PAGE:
Search found 4421 matches

by Bobinwales
Mon May 16, 2005 11:29 am
Forum: Usage and Writing
Topic: toward/towards
Replies: 21
Views: 14362

toward/towards

I would not say that “British uses the ‘s’ and American does not”, and I am not sure that I agree about not actually reaching the opera house either. Yes in your example, you do not reach it, but you would not with “Head towards the opera house and turn left when you reach the town hall” either. Tha...
by Bobinwales
Mon May 16, 2005 7:43 am
Forum: Word Origins and Meanings
Topic: outstanding
Replies: 10
Views: 5624

outstanding

Welsh dungarees were only visible on pregnant ladies in the '70's. They have now, thankfully, gone the way of flares and platform soles.
by Bobinwales
Sun May 15, 2005 10:00 pm
Forum: Usage and Writing
Topic: kindly requested to kindly...
Replies: 11
Views: 11134

kindly requested to kindly...

If you don't answer our previous letter, we will get Bush to telephone you.
by Bobinwales
Fri May 13, 2005 8:37 am
Forum: Word Origins and Meanings
Topic: BOSS & BIGHEAD
Replies: 6
Views: 3769

BOSS & BIGHEAD

Right, many thanks, you seem to have BOSS sorted, and I, and my protégée, are very grateful indeed. However, this BIGHEAD business now has me extremely interested. The expression, meaning “a person with too much ego” is in every day use in the UK. But there is quite literally nothing else in the exe...
by Bobinwales
Thu May 12, 2005 4:03 pm
Forum: Miscellaneous
Topic: How do you pronounce 'Confirm'?
Replies: 6
Views: 7271

How do you pronounce 'Confirm'?

CONFIRM looks like a phonetic spelling to me, although Phil may just have something with his Northern Ireland question, but wouldn't that be CON FURIM? Any Irish people out there reading this?
by Bobinwales
Thu May 12, 2005 10:29 am
Forum: Word Origins and Meanings
Topic: BOSS & BIGHEAD
Replies: 6
Views: 3769

BOSS & BIGHEAD

Can you please help me with my homework? OK, I left school in 1964, but I got lumbered with helping a young girl with her's. The object was to spot words in a paragraph that had been originally used in America, and had now been absorbed into UK English. Seven of the nine were easy, and by a process ...
by Bobinwales
Thu May 12, 2005 8:01 am
Forum: Usage and Writing
Topic: ol' instead of Old
Replies: 3
Views: 8762

ol' instead of Old

Or Bob in 'Ales?

But then, come to think of it I often am!
.
by Bobinwales
Wed May 11, 2005 8:47 am
Forum: Miscellaneous
Topic: New Twists on Famous Phrases
Replies: 9
Views: 12053

New Twists on Famous Phrases

PA DE DEUX - Father of twins
COUP DE GRASS - Mow the lawn
LA PETITE SHOWS - Your flies are undone
by Bobinwales
Wed May 11, 2005 8:40 am
Forum: Word Origins and Meanings
Topic: origin of the usage P.U.
Replies: 14
Views: 9657

origin of the usage P.U.

Erik, Have you hit the nail on the head accidentally? "perpetrator unknown" - "p.u."?
by Bobinwales
Wed May 11, 2005 8:35 am
Forum: Word Origins and Meanings
Topic: denim and corduroy
Replies: 21
Views: 9312

denim and corduroy

Hans Joerg, Drapers in days of yore often had shops in buildings actually called Manchester House in the address (J Smith, Drapers to the Gentry, Manchester House, High Street, Aberflyhalf, Glamorgan). I worked part time in an old-fashioned retail warehouse whilst still at school in the early ‘60’s,...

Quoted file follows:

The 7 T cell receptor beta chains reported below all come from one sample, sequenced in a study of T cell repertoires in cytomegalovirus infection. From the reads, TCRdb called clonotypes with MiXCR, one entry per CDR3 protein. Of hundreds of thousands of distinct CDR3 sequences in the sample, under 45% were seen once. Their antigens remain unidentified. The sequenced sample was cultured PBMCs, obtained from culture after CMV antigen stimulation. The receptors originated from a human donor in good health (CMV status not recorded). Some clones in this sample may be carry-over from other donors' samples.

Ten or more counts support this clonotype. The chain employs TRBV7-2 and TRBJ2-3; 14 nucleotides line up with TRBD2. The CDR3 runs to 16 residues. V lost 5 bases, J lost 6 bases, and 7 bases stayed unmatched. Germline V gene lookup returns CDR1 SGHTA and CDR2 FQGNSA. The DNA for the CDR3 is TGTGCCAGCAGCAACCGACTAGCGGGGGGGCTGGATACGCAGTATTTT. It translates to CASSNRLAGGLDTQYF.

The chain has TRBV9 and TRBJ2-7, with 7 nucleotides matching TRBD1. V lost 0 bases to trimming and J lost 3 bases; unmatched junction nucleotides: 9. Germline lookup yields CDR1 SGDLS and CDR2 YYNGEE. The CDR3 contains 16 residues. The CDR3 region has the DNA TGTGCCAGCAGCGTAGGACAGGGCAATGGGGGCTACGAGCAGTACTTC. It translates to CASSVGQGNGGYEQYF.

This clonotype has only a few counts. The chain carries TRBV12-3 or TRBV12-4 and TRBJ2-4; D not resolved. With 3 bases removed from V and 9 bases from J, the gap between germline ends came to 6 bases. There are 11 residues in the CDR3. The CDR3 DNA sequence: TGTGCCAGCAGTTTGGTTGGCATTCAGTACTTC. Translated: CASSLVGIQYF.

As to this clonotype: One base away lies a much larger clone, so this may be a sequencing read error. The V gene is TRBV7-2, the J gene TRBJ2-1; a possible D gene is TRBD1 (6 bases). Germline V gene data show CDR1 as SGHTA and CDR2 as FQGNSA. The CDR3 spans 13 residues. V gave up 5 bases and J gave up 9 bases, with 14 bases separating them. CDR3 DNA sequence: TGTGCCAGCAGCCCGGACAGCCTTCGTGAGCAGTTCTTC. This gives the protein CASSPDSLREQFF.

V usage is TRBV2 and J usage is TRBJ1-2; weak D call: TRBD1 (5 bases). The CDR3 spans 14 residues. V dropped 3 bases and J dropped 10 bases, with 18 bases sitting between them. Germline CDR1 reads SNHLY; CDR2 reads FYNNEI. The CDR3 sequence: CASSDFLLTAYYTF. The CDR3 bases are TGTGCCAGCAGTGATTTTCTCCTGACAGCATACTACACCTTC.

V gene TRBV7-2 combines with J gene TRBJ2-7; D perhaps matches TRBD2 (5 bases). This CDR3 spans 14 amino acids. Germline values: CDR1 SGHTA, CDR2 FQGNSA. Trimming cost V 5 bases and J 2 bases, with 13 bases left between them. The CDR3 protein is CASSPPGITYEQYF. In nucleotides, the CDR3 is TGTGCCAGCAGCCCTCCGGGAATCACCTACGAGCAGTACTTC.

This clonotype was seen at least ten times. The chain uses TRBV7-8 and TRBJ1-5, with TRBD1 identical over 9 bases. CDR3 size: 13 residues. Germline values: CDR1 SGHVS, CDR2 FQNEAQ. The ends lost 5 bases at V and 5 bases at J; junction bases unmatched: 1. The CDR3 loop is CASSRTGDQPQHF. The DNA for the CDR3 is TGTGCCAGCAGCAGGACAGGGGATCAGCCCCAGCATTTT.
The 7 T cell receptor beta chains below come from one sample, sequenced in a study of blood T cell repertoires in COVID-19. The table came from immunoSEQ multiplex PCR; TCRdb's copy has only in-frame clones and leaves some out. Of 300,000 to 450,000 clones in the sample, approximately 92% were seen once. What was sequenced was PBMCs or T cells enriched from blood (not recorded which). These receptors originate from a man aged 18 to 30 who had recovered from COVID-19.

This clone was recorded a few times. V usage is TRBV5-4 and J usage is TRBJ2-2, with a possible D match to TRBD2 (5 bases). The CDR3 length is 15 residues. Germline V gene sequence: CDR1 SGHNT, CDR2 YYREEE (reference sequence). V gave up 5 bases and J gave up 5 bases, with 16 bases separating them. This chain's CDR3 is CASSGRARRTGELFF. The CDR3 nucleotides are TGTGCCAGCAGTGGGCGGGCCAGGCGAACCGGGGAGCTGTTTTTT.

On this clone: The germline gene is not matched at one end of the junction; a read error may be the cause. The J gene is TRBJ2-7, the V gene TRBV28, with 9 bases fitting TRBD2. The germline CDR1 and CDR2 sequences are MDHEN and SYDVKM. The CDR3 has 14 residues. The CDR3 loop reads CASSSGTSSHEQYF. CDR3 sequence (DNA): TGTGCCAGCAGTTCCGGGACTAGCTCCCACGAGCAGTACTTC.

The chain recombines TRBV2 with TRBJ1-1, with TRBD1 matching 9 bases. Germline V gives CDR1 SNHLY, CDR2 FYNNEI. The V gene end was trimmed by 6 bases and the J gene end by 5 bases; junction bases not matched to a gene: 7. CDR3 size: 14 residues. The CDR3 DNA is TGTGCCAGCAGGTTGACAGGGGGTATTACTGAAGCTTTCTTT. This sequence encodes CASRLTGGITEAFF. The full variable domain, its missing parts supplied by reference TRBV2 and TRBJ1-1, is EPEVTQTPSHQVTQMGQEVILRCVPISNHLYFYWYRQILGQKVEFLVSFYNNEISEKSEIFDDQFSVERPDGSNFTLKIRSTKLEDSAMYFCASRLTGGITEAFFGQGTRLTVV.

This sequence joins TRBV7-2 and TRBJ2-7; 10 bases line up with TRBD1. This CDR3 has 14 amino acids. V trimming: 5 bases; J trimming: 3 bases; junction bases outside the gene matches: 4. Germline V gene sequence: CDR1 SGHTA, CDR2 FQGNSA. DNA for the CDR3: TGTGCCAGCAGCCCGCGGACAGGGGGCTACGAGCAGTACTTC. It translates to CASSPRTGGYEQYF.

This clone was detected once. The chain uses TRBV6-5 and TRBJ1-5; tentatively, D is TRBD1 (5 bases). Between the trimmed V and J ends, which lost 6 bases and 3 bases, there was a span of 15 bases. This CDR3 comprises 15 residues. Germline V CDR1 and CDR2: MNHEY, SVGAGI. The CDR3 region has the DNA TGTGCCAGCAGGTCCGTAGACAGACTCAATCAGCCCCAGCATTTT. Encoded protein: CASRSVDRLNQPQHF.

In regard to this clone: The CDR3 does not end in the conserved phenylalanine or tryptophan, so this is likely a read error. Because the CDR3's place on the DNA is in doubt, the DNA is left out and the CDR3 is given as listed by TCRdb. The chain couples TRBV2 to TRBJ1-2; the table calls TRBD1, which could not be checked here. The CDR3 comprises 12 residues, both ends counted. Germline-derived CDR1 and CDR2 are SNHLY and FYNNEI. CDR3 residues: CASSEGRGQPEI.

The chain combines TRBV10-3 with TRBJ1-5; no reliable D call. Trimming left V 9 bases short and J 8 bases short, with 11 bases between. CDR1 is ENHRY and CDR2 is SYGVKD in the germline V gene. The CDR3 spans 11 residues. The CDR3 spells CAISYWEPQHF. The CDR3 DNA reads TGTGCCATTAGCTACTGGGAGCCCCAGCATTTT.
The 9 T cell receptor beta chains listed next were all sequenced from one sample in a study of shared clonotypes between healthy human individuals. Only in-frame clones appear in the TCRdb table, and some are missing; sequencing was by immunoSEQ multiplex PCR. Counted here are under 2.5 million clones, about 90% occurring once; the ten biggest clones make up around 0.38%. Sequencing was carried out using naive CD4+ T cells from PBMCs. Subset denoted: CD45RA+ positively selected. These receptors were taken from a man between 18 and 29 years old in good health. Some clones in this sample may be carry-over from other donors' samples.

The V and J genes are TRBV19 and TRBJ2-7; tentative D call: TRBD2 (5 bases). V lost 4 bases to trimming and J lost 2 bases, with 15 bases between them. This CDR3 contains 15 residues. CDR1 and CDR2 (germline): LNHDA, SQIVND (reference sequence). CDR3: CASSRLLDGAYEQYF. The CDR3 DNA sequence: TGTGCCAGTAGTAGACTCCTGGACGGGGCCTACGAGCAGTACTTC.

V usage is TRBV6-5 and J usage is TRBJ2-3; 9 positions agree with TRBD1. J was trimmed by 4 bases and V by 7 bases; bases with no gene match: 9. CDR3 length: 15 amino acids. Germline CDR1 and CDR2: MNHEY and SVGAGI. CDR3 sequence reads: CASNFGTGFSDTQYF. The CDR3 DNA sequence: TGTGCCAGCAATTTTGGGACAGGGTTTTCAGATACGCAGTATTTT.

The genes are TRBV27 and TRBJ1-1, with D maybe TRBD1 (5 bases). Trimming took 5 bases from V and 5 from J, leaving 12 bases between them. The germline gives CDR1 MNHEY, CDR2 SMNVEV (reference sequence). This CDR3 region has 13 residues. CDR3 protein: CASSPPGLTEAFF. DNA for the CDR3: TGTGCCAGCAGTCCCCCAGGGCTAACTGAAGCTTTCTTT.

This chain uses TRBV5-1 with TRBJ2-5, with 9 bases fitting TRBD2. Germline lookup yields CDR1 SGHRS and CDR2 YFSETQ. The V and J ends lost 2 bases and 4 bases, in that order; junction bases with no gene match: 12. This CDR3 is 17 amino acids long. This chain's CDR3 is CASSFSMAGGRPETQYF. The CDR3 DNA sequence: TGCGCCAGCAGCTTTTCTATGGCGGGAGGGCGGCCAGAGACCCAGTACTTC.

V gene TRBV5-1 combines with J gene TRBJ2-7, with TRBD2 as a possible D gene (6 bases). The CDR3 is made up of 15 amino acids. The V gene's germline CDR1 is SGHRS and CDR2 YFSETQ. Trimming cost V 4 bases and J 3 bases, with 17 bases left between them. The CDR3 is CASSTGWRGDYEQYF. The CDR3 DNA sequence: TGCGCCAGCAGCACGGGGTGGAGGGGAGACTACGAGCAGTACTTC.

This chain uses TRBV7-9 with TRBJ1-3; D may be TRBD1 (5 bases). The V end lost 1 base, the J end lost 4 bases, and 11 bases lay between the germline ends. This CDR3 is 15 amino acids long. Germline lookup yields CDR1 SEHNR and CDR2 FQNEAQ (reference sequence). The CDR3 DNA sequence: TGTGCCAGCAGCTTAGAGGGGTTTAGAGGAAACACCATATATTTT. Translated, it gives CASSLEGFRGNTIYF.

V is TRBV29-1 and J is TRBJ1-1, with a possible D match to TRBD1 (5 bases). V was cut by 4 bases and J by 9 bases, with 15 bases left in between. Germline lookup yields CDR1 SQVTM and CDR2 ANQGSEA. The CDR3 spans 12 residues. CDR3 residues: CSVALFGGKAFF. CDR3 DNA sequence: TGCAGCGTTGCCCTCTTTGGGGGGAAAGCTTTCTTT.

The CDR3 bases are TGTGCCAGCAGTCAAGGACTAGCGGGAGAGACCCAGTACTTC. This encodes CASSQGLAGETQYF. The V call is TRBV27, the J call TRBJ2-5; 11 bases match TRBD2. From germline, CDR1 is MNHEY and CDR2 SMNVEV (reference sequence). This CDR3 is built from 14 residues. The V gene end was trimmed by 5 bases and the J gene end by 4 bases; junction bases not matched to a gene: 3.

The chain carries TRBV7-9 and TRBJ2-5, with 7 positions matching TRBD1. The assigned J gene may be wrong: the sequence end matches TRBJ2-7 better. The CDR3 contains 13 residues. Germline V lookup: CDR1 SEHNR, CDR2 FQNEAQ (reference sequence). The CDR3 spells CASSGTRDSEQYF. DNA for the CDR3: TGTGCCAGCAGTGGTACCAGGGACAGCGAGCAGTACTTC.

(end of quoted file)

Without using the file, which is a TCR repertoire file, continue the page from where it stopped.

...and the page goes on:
by Bobinwales
Tue May 10, 2005 3:58 pm
Forum: Word Origins and Meanings
Topic: denim and corduroy
Replies: 21
Views: 9312

denim and corduroy

Shelley, what you have there is a rumble track, and I am always feared that they do do as much damage to your tyres as it sounds as though they do. My Concise Oxford describes the non-fabric version of corduroy as a US term meaning a road of tree-trunks laid across a swamp.
by Bobinwales
Tue May 10, 2005 10:09 am
Forum: Word Origins and Meanings
Topic: origin of the usage P.U.
Replies: 14
Views: 9657

origin of the usage P.U.

As a child I always thought that Winnie the Pooh was probably smelly, hence the name. I, like Phil, have never heard of P.U. although pew was (possibly still is) in use by children, but that could be easily attributed to the South Wales accent. Personally, I prefer Bill’s explanation. This bloke is ...
by Bobinwales
Tue May 10, 2005 8:20 am
Forum: Word Origins and Meanings
Topic: dungaree / dungarees
Replies: 11
Views: 12666

dungaree / dungarees

Although I know that the word originally referred to the fabric, dungarees to my mind are a pair of trousers which have a bib covering the chest and straps coming over the shoulders. Much worn by wife No 1 when expecting in the '80's.
by Bobinwales
Tue May 10, 2005 8:09 am
Forum: Miscellaneous
Topic: skinned alive
Replies: 22
Views: 12048

skinned alive

Most of out public libraries now have computers for research use now, is it the same your side?

It does strike me that it would save a lot of time and effort if the character were to be boiled, it's equally horrible but a lot easier to picture. Splash - Arrghh!
by Bobinwales
Mon May 09, 2005 11:25 am
Forum: Miscellaneous
Topic: skinned alive
Replies: 22
Views: 12048

skinned alive

King, be careful with your search. There are strange people out there, and you will no doubt see some things that you wish hadn’t. There are sure to be some sites that will make the scene in your book extremely tame by comparison.